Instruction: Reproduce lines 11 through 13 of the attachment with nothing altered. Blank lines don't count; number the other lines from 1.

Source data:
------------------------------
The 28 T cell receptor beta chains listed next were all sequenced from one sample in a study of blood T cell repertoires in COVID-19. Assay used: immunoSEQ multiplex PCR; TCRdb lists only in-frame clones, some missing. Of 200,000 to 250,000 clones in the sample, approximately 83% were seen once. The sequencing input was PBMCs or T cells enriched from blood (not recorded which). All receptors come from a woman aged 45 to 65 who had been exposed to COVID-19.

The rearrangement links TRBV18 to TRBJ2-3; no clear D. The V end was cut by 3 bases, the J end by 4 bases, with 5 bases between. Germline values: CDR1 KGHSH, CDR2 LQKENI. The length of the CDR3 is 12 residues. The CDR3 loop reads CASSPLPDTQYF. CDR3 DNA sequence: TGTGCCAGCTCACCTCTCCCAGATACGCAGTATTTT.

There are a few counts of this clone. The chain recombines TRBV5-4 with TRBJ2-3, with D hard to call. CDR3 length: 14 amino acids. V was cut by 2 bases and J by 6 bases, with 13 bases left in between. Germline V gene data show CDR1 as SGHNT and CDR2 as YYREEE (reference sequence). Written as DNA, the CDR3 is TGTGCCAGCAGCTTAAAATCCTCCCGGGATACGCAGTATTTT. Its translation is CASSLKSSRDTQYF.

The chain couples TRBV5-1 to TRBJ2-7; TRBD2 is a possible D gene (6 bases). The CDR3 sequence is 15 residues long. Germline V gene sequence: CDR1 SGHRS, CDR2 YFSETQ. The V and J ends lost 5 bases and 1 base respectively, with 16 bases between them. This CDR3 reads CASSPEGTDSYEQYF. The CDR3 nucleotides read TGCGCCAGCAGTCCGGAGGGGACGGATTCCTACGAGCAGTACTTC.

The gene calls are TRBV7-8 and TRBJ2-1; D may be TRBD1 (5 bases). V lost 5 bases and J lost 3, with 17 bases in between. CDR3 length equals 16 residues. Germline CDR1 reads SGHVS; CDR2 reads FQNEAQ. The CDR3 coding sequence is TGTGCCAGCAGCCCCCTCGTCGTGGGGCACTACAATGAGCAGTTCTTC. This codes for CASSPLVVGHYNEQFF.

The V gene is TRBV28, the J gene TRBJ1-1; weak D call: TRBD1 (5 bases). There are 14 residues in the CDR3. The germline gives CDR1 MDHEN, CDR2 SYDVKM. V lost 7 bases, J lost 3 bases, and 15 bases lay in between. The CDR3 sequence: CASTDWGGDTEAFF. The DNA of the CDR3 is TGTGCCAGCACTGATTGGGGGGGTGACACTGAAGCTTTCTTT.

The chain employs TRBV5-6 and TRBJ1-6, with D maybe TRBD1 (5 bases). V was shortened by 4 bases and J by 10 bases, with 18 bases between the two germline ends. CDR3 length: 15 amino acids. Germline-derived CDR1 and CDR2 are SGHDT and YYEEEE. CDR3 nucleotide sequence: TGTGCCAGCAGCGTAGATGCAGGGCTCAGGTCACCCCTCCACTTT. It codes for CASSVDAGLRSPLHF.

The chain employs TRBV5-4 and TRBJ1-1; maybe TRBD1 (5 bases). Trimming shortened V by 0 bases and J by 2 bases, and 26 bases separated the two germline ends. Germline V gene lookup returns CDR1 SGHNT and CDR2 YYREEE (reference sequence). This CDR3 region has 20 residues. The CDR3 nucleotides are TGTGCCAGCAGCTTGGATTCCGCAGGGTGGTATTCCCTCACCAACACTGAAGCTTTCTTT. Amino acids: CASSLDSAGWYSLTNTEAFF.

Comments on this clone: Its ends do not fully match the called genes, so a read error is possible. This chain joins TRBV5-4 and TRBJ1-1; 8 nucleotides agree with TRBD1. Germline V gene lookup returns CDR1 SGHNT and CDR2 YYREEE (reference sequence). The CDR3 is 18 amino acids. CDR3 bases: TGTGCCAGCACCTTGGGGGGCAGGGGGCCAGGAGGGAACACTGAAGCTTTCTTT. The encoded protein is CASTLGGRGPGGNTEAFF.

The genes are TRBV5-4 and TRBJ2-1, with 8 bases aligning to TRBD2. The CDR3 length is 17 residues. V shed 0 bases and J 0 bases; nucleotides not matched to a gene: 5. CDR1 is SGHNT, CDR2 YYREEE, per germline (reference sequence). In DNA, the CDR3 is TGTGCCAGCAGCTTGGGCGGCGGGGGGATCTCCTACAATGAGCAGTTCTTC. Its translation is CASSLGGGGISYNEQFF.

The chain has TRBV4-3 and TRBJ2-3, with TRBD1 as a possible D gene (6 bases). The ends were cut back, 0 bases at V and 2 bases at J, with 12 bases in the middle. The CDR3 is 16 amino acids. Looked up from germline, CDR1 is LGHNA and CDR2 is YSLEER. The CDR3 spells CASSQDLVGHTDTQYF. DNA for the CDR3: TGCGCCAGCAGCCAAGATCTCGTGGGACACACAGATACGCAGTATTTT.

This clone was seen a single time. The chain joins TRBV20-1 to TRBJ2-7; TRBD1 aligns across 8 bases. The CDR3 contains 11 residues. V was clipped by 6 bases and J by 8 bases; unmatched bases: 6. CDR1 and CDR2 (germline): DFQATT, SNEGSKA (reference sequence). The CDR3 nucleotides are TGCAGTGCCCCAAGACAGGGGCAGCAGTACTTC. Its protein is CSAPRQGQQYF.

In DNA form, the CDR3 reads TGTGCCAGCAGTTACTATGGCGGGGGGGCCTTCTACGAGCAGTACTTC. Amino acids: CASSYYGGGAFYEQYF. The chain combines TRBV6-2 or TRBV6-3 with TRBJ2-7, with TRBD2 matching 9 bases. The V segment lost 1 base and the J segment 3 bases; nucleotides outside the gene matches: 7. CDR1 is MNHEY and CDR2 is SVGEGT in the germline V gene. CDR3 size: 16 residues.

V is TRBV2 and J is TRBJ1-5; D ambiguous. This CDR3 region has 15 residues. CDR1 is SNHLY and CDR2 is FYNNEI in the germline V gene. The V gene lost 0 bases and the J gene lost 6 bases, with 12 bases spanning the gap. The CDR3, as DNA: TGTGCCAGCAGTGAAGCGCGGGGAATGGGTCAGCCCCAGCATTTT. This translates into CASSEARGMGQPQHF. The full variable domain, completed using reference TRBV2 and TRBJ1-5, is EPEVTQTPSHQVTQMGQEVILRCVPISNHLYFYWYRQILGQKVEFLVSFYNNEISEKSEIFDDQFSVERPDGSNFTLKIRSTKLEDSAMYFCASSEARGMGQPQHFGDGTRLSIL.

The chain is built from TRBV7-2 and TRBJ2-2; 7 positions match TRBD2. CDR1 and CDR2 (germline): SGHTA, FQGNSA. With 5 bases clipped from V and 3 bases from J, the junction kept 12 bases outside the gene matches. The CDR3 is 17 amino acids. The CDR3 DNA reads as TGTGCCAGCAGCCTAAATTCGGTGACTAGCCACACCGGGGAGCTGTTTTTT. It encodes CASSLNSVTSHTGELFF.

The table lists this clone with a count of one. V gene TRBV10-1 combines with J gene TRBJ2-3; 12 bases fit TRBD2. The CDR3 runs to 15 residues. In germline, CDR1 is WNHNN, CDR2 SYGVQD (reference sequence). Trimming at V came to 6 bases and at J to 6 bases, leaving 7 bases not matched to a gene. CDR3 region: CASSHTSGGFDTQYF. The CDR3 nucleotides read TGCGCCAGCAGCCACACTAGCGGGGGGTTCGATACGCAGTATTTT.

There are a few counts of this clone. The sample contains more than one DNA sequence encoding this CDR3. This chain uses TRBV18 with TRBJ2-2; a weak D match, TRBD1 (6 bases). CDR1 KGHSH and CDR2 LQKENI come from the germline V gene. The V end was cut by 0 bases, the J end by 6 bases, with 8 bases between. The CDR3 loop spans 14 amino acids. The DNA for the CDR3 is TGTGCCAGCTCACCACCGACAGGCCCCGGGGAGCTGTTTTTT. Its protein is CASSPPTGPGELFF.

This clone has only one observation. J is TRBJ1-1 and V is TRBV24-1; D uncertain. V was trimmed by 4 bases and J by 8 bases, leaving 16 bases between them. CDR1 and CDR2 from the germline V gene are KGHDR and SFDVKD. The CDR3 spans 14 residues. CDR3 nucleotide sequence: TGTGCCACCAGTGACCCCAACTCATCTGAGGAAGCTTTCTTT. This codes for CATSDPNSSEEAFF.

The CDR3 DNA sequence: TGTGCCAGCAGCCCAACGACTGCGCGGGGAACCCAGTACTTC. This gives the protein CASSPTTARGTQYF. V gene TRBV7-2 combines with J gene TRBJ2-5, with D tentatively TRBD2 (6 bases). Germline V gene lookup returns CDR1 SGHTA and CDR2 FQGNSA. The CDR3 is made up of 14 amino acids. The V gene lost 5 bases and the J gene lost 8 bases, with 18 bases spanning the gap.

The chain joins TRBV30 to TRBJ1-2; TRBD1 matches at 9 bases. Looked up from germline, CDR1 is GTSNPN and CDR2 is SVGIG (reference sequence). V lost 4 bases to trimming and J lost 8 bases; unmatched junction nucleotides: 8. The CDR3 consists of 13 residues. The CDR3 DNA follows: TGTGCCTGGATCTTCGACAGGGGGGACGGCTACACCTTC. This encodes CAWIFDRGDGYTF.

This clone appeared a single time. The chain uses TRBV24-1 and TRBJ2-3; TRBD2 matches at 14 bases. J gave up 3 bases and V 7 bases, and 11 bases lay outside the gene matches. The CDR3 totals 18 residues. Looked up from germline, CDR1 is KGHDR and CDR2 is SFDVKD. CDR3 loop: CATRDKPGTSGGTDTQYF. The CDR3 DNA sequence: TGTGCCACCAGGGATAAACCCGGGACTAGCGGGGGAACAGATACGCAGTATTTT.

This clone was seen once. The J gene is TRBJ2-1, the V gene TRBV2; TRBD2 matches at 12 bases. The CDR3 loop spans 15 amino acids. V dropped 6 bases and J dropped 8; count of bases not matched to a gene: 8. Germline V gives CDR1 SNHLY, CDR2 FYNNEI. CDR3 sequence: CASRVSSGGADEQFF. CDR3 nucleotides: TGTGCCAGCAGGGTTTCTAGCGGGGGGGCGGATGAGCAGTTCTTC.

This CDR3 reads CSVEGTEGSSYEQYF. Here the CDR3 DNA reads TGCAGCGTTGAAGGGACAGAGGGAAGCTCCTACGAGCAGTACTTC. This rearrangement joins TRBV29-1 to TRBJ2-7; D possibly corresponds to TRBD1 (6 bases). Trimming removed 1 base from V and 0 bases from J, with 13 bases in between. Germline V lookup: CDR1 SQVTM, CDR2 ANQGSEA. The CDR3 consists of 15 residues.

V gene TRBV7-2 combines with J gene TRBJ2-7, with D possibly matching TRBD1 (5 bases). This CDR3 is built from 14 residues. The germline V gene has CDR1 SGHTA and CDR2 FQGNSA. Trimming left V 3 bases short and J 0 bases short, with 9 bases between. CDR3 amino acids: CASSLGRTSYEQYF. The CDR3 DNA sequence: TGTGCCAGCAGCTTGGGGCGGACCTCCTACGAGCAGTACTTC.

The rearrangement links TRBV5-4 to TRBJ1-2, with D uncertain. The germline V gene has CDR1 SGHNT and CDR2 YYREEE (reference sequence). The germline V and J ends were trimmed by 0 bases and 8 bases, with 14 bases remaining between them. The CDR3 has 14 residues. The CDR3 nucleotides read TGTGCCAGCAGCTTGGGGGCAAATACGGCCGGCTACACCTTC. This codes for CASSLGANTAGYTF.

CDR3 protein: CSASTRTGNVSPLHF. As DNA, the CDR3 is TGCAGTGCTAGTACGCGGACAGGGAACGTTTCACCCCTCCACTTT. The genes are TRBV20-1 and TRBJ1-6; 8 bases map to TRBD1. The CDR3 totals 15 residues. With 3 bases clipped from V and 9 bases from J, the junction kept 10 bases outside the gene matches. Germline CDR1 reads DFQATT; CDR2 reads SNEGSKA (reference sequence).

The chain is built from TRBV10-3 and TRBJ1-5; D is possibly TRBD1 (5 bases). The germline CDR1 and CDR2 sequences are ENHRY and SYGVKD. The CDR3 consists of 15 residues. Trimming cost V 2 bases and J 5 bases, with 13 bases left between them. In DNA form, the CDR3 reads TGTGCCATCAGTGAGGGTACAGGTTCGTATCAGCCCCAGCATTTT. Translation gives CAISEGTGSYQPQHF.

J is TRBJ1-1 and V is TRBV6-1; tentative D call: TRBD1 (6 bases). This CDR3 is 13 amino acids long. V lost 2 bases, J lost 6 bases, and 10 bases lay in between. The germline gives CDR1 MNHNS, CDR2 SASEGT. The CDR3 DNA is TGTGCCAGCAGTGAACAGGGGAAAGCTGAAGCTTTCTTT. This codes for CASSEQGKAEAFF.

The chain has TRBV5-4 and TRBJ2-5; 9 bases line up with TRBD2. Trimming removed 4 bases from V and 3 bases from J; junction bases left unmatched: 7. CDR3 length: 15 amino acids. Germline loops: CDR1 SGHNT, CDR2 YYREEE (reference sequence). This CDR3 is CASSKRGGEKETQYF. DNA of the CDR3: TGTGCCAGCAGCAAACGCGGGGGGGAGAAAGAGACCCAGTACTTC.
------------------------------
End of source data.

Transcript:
The chain has TRBV4-3 and TRBJ2-3, with TRBD1 as a possible D gene (6 bases). The ends were cut back, 0 bases at V and 2 bases at J, with 12 bases in the middle. The CDR3 is 16 amino acids. Looked up from germline, CDR1 is LGHNA and CDR2 is YSLEER. The CDR3 spells CASSQDLVGHTDTQYF. DNA for the CDR3: TGCGCCAGCAGCCAAGATCTCGTGGGACACACAGATACGCAGTATTTT.

This clone was seen a single time. The chain joins TRBV20-1 to TRBJ2-7; TRBD1 aligns across 8 bases. The CDR3 contains 11 residues. V was clipped by 6 bases and J by 8 bases; unmatched bases: 6. CDR1 and CDR2 (germline): DFQATT, SNEGSKA (reference sequence). The CDR3 nucleotides are TGCAGTGCCCCAAGACAGGGGCAGCAGTACTTC. Its protein is CSAPRQGQQYF.

In DNA form, the CDR3 reads TGTGCCAGCAGTTACTATGGCGGGGGGGCCTTCTACGAGCAGTACTTC. Amino acids: CASSYYGGGAFYEQYF. The chain combines TRBV6-2 or TRBV6-3 with TRBJ2-7, with TRBD2 matching 9 bases. The V segment lost 1 base and the J segment 3 bases; nucleotides outside the gene matches: 7. CDR1 is MNHEY and CDR2 is SVGEGT in the germline V gene. CDR3 size: 16 residues.